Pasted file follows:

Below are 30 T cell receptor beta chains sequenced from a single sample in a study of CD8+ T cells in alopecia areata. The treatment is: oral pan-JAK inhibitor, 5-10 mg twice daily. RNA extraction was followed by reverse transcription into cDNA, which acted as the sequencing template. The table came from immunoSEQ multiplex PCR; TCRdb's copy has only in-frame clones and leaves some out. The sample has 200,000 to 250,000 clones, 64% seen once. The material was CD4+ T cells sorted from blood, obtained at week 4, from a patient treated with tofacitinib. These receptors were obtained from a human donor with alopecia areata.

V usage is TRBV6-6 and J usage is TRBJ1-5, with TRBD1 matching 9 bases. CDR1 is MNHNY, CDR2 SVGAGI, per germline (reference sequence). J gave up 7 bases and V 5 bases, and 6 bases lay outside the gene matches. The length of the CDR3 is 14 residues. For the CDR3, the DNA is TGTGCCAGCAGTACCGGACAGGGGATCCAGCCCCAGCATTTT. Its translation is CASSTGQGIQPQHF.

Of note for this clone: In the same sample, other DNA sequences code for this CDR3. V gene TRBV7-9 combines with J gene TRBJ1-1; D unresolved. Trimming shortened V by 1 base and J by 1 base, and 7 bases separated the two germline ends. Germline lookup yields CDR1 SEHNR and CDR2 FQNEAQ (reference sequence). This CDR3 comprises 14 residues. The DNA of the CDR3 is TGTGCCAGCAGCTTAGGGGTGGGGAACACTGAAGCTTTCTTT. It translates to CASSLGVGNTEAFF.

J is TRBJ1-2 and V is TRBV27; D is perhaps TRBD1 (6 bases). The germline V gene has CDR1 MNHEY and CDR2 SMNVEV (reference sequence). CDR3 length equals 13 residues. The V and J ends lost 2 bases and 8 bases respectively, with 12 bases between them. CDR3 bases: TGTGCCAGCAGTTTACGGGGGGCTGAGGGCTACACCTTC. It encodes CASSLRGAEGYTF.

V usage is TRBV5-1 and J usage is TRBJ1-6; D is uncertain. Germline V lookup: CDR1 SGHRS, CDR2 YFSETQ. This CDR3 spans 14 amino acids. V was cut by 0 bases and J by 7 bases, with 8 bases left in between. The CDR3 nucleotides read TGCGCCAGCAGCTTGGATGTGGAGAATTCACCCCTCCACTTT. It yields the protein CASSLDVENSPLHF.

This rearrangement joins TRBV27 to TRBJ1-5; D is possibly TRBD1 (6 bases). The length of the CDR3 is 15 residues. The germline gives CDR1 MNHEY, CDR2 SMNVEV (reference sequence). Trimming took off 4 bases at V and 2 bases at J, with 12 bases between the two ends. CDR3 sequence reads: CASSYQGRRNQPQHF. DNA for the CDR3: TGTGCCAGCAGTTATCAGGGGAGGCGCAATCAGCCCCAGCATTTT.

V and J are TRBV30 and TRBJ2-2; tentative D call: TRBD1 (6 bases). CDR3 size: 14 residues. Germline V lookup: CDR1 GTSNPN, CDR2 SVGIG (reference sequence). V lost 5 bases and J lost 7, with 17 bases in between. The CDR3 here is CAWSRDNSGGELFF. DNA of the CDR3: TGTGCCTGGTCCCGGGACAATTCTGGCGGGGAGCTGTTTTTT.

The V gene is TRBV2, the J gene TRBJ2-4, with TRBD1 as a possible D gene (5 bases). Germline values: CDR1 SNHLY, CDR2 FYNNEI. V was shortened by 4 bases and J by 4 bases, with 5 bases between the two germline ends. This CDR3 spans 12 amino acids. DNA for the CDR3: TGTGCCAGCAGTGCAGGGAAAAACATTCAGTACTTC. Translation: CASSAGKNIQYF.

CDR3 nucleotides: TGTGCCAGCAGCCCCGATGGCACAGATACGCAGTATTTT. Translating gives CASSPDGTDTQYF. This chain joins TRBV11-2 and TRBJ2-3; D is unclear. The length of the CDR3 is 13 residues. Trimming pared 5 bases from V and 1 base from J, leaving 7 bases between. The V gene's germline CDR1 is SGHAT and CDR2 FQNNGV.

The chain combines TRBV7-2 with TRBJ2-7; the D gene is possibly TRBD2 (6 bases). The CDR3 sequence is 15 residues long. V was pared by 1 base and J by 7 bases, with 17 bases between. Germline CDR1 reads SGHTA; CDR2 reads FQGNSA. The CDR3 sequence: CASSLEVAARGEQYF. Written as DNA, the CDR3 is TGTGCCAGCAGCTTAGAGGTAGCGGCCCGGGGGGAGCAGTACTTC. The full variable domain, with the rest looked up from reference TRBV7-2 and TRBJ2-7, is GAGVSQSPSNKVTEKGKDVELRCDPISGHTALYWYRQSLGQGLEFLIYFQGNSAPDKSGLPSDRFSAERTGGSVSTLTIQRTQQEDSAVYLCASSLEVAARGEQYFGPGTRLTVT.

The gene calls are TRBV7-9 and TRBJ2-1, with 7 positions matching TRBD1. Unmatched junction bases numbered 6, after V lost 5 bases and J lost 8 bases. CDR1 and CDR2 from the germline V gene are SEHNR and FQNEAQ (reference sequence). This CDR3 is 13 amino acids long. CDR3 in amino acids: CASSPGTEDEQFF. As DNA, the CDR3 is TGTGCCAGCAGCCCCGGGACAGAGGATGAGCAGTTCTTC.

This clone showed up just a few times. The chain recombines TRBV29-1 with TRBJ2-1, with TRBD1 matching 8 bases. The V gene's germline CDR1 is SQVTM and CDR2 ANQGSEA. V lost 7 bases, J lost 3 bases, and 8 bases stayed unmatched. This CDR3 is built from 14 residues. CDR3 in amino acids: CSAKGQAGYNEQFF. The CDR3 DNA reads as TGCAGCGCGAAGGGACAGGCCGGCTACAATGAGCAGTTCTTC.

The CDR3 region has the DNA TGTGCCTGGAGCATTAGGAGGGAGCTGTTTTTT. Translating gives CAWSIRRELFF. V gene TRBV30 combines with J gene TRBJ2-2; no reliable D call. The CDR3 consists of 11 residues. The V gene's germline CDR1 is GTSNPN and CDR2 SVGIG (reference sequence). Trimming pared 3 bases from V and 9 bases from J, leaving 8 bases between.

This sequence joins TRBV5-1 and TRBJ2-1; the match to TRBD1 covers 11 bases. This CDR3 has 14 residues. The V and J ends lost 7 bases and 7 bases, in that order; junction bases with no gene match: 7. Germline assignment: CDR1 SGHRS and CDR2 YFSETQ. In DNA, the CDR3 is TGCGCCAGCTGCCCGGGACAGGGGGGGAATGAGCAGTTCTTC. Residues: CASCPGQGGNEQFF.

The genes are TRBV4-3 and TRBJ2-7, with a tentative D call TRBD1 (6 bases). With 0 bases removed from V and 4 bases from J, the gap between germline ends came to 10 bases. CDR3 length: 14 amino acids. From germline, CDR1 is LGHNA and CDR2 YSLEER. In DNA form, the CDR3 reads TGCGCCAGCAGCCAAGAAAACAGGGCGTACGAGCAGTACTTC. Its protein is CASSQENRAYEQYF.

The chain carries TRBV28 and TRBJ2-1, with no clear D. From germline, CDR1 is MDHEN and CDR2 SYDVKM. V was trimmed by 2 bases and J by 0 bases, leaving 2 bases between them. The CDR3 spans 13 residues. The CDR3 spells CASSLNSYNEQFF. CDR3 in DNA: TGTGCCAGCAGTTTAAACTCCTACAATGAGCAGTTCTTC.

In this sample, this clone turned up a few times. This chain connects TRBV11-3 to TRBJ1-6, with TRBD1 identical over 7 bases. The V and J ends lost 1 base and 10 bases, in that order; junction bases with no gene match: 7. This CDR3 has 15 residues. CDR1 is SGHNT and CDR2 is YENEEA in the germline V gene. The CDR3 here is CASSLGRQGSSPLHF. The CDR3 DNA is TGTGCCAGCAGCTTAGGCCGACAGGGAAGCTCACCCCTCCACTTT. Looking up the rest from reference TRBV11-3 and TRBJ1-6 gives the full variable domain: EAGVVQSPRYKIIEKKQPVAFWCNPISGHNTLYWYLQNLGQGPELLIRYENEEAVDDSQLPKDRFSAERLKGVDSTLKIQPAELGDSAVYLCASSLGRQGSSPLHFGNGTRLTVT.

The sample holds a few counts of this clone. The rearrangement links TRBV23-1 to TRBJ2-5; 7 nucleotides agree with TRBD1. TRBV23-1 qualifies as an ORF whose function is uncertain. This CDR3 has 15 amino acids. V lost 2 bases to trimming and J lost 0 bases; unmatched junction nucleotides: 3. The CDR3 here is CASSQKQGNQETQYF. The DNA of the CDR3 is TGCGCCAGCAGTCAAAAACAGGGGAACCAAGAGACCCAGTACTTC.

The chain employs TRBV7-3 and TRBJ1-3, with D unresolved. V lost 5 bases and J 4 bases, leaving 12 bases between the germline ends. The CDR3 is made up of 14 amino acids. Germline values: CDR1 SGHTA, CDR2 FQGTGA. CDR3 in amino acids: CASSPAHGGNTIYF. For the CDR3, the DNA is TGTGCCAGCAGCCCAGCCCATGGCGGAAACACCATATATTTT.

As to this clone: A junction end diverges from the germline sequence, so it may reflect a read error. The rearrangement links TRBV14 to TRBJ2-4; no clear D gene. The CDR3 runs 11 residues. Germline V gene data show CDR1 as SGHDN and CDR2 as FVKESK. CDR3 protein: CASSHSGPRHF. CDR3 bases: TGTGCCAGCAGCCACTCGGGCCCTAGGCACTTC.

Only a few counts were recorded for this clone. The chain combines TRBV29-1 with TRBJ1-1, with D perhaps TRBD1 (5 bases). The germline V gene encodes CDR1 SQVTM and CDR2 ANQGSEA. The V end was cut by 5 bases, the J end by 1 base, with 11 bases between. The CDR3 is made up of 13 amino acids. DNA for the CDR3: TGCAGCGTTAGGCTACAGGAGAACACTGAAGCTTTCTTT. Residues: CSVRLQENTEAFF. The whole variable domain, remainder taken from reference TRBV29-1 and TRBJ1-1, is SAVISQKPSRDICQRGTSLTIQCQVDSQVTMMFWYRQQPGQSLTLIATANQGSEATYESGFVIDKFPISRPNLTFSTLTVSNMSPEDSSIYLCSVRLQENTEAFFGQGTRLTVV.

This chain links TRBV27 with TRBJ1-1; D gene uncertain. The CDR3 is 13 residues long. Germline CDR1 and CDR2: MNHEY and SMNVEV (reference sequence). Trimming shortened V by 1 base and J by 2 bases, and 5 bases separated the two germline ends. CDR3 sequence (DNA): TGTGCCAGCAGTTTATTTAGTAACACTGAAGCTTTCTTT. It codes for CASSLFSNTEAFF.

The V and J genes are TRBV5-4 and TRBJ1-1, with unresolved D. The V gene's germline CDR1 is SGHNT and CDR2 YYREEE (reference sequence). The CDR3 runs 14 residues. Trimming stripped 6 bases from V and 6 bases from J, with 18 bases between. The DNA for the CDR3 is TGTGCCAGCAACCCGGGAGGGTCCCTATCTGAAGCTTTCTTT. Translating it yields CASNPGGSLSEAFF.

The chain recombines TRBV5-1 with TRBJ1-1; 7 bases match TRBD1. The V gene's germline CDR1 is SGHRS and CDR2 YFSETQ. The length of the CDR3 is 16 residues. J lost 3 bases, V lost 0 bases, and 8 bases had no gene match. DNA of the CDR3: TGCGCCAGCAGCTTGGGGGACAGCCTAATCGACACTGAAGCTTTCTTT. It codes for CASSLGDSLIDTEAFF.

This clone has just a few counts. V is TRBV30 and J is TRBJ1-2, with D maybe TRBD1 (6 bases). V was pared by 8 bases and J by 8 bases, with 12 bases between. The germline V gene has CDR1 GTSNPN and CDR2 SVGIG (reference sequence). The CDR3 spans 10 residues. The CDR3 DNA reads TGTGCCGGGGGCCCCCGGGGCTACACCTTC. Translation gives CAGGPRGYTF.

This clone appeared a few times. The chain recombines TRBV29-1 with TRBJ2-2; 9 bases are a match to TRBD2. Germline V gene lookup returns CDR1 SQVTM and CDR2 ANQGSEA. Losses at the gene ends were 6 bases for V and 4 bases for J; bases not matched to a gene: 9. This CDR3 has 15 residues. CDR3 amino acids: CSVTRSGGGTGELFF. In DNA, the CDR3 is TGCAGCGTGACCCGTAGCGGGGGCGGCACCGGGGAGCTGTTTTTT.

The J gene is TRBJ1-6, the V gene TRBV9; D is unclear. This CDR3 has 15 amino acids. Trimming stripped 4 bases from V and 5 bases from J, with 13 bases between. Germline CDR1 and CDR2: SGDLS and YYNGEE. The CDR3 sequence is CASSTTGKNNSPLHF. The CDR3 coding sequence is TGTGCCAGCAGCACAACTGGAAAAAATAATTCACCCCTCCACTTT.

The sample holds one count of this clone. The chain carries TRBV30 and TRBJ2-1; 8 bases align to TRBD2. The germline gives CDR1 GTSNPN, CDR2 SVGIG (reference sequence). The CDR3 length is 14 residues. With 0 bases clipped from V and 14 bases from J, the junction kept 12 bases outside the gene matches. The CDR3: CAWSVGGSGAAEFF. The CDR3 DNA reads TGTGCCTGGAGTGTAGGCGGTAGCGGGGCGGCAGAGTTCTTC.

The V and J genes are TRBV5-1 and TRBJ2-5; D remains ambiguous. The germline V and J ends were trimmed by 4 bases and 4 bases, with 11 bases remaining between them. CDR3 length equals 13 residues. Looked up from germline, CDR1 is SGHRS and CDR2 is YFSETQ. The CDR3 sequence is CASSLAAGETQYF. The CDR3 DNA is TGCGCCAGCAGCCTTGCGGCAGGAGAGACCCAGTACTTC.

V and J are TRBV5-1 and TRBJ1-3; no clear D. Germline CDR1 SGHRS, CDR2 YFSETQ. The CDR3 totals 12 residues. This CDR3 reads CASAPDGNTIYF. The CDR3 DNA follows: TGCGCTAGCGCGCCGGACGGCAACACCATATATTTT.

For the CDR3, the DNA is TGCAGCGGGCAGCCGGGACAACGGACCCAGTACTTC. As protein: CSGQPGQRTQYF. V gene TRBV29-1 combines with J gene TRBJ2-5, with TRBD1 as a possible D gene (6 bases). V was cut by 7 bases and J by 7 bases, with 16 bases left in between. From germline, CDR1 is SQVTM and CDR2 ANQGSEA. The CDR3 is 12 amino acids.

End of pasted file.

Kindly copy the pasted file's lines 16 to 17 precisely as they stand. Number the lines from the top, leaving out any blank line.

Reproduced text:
The chain carries TRBV28 and TRBJ2-1, with no clear D. From germline, CDR1 is MDHEN and CDR2 SYDVKM. V was trimmed by 2 bases and J by 0 bases, leaving 2 bases between them. The CDR3 spans 13 residues. The CDR3 spells CASSLNSYNEQFF. CDR3 in DNA: TGTGCCAGCAGTTTAAACTCCTACAATGAGCAGTTCTTC.

In this sample, this clone turned up a few times. This chain connects TRBV11-3 to TRBJ1-6, with TRBD1 identical over 7 bases. The V and J ends lost 1 base and 10 bases, in that order; junction bases with no gene match: 7. This CDR3 has 15 residues. CDR1 is SGHNT and CDR2 is YENEEA in the germline V gene. The CDR3 here is CASSLGRQGSSPLHF. The CDR3 DNA is TGTGCCAGCAGCTTAGGCCGACAGGGAAGCTCACCCCTCCACTTT. Looking up the rest from reference TRBV11-3 and TRBJ1-6 gives the full variable domain: EAGVVQSPRYKIIEKKQPVAFWCNPISGHNTLYWYLQNLGQGPELLIRYENEEAVDDSQLPKDRFSAERLKGVDSTLKIQPAELGDSAVYLCASSLGRQGSSPLHFGNGTRLTVT.